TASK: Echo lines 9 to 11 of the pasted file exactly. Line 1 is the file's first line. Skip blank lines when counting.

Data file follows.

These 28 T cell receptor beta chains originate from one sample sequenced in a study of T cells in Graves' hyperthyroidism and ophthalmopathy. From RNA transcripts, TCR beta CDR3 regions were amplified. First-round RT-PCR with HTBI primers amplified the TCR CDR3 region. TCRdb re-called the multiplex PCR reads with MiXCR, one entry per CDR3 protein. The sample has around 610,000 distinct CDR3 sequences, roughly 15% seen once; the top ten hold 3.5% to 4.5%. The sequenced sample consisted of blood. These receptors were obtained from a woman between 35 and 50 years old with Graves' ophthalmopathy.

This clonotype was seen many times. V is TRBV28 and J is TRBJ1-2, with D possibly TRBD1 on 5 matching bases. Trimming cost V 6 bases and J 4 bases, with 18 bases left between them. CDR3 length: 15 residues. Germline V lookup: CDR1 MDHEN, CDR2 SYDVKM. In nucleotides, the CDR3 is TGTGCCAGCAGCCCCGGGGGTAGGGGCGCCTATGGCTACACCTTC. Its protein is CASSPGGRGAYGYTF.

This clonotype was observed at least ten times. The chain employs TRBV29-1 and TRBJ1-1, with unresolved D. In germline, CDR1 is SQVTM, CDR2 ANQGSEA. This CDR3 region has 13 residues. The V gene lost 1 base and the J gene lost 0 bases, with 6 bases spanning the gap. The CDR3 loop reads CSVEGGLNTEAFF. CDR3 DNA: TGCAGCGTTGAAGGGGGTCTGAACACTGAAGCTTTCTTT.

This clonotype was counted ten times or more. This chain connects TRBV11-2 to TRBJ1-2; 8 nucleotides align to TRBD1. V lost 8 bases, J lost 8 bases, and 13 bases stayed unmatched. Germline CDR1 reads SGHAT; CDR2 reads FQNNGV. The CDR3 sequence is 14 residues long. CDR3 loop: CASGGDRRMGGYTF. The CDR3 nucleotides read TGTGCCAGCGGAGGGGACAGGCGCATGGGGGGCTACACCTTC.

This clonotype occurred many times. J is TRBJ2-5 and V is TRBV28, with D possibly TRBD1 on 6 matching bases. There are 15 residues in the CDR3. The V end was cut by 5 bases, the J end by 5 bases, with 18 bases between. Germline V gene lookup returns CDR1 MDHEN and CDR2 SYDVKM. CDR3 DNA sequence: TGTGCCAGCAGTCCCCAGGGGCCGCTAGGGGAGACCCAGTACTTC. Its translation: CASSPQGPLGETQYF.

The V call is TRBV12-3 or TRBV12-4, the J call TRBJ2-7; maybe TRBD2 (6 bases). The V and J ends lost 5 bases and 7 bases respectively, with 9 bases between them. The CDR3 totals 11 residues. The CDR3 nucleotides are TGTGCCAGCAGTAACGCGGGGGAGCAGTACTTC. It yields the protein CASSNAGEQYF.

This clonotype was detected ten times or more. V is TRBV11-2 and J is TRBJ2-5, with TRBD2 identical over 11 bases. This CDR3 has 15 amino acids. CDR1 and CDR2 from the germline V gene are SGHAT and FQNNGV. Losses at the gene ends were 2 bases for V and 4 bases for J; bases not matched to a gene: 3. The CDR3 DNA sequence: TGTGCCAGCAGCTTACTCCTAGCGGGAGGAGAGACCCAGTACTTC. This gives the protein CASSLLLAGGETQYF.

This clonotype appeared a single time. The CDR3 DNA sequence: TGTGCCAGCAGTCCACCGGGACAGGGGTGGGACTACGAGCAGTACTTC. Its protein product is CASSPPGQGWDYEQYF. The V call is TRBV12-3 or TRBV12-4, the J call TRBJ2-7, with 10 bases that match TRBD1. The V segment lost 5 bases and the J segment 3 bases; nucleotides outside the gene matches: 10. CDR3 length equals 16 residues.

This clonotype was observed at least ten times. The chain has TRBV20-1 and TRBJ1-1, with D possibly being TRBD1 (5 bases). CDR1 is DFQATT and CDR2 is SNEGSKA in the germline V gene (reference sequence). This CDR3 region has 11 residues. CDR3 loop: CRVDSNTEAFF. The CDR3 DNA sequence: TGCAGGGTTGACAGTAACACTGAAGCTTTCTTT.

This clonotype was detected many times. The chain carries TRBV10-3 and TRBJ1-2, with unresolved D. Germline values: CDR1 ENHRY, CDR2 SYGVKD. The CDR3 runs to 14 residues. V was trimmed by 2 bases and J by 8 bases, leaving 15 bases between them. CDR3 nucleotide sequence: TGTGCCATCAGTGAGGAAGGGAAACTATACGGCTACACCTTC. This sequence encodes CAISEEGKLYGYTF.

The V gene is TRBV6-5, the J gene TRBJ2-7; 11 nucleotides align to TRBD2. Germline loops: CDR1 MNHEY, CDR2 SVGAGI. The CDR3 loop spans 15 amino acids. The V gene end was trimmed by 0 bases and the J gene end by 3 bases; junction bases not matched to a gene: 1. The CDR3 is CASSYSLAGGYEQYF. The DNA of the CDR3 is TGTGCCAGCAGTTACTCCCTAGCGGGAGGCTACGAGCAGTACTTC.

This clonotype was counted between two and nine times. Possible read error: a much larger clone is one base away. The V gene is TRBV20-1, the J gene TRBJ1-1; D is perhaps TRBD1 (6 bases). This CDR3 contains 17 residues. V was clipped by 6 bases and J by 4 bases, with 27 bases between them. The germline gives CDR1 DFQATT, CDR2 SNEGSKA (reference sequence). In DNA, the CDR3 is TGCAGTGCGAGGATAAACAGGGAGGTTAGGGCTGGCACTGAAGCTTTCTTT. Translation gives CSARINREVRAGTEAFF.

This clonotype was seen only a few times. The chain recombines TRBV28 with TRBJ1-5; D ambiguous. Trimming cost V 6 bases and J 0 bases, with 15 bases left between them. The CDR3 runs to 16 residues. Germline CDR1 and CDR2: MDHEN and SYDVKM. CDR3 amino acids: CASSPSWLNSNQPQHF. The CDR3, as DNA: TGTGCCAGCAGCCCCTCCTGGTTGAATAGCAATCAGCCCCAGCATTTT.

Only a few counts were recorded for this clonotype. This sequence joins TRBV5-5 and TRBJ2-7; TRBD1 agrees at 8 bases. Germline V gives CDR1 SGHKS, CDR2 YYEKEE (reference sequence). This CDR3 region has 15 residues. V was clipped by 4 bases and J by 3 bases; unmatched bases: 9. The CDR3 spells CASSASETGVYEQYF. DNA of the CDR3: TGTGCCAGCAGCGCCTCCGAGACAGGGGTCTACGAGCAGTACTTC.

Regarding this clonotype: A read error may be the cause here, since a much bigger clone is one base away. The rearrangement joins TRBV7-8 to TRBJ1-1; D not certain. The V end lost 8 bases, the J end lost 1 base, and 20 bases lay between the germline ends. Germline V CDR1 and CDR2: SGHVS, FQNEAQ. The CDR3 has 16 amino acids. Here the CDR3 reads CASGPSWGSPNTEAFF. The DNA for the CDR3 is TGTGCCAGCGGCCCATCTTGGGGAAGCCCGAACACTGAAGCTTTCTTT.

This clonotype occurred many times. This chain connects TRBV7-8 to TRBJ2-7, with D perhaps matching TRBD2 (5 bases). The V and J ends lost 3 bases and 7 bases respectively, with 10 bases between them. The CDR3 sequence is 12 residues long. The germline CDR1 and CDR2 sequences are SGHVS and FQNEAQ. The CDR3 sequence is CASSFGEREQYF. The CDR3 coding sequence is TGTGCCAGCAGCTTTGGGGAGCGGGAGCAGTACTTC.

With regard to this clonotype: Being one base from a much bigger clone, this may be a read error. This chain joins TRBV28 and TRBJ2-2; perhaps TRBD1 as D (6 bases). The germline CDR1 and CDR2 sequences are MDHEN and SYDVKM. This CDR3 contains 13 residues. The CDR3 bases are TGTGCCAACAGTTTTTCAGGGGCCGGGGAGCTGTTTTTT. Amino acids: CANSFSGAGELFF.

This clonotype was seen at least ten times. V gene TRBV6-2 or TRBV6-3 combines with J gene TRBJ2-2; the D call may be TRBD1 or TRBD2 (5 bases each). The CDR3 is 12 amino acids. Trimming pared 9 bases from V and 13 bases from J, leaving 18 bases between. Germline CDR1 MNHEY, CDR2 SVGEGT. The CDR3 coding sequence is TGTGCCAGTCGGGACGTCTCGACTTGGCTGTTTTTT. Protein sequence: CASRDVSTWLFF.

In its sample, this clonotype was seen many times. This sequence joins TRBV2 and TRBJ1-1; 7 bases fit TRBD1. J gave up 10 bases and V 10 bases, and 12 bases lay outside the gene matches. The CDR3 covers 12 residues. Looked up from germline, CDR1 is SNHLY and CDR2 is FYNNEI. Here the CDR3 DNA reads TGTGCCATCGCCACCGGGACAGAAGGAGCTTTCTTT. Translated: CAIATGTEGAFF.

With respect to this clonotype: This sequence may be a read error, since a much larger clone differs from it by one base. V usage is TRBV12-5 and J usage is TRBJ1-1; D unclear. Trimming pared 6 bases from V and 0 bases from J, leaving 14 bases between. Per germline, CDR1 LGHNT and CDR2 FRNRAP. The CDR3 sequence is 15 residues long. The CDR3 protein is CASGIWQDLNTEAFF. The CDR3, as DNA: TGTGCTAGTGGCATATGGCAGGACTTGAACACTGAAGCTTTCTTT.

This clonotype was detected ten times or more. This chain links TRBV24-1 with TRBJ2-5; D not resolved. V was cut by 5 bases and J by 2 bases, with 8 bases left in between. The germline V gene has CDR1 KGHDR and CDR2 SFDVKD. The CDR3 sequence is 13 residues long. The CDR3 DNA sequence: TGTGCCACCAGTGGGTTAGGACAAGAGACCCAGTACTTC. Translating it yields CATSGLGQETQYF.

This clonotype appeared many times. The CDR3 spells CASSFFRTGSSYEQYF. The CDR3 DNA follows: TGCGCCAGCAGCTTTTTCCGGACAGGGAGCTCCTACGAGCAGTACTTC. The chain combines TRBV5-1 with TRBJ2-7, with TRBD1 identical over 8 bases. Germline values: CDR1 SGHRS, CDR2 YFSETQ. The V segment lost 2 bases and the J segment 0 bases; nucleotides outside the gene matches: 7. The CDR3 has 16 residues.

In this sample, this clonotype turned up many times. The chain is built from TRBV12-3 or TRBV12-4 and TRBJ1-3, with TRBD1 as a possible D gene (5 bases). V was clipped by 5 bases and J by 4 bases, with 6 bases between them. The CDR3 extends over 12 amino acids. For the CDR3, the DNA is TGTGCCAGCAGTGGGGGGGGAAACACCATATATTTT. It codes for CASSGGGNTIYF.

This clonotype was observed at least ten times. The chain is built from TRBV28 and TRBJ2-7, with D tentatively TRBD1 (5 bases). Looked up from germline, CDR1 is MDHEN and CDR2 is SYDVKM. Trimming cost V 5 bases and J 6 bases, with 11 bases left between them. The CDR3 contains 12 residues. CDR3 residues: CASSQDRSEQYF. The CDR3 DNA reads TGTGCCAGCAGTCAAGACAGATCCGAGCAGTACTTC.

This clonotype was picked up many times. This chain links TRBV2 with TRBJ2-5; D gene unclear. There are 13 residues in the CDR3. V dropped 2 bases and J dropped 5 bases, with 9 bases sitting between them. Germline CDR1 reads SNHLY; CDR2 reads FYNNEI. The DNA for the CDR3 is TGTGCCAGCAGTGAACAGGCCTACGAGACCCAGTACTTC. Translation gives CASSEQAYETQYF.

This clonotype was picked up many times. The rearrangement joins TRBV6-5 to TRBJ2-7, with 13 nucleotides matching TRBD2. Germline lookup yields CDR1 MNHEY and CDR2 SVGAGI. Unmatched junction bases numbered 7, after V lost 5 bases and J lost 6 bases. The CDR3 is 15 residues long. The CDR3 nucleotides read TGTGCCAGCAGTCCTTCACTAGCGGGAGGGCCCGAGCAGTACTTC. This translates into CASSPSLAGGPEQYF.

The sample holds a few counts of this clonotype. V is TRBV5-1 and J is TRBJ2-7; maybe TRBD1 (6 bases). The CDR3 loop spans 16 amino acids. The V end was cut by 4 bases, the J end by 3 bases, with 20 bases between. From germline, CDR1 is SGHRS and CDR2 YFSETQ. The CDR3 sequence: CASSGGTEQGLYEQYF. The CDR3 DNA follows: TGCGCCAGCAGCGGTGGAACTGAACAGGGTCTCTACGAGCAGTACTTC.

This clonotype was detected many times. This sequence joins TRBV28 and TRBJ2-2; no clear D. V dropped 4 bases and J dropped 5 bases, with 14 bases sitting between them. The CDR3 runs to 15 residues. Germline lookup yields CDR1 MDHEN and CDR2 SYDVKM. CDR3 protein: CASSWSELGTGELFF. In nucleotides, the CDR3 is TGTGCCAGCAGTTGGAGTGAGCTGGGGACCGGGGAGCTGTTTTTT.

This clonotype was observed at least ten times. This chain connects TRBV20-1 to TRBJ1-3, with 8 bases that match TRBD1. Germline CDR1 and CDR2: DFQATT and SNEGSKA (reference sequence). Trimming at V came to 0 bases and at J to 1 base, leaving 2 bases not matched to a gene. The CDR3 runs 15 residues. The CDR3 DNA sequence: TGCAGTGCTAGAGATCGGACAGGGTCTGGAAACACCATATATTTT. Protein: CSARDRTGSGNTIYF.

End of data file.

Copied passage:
This clonotype was observed at least ten times. The chain has TRBV20-1 and TRBJ1-1, with D possibly being TRBD1 (5 bases). CDR1 is DFQATT and CDR2 is SNEGSKA in the germline V gene (reference sequence). This CDR3 region has 11 residues. CDR3 loop: CRVDSNTEAFF. The CDR3 DNA sequence: TGCAGGGTTGACAGTAACACTGAAGCTTTCTTT.

This clonotype was detected many times. The chain carries TRBV10-3 and TRBJ1-2, with unresolved D. Germline values: CDR1 ENHRY, CDR2 SYGVKD. The CDR3 runs to 14 residues. V was trimmed by 2 bases and J by 8 bases, leaving 15 bases between them. CDR3 nucleotide sequence: TGTGCCATCAGTGAGGAAGGGAAACTATACGGCTACACCTTC. This sequence encodes CAISEEGKLYGYTF.

The V gene is TRBV6-5, the J gene TRBJ2-7; 11 nucleotides align to TRBD2. Germline loops: CDR1 MNHEY, CDR2 SVGAGI. The CDR3 loop spans 15 amino acids. The V gene end was trimmed by 0 bases and the J gene end by 3 bases; junction bases not matched to a gene: 1. The CDR3 is CASSYSLAGGYEQYF. The DNA of the CDR3 is TGTGCCAGCAGTTACTCCCTAGCGGGAGGCTACGAGCAGTACTTC.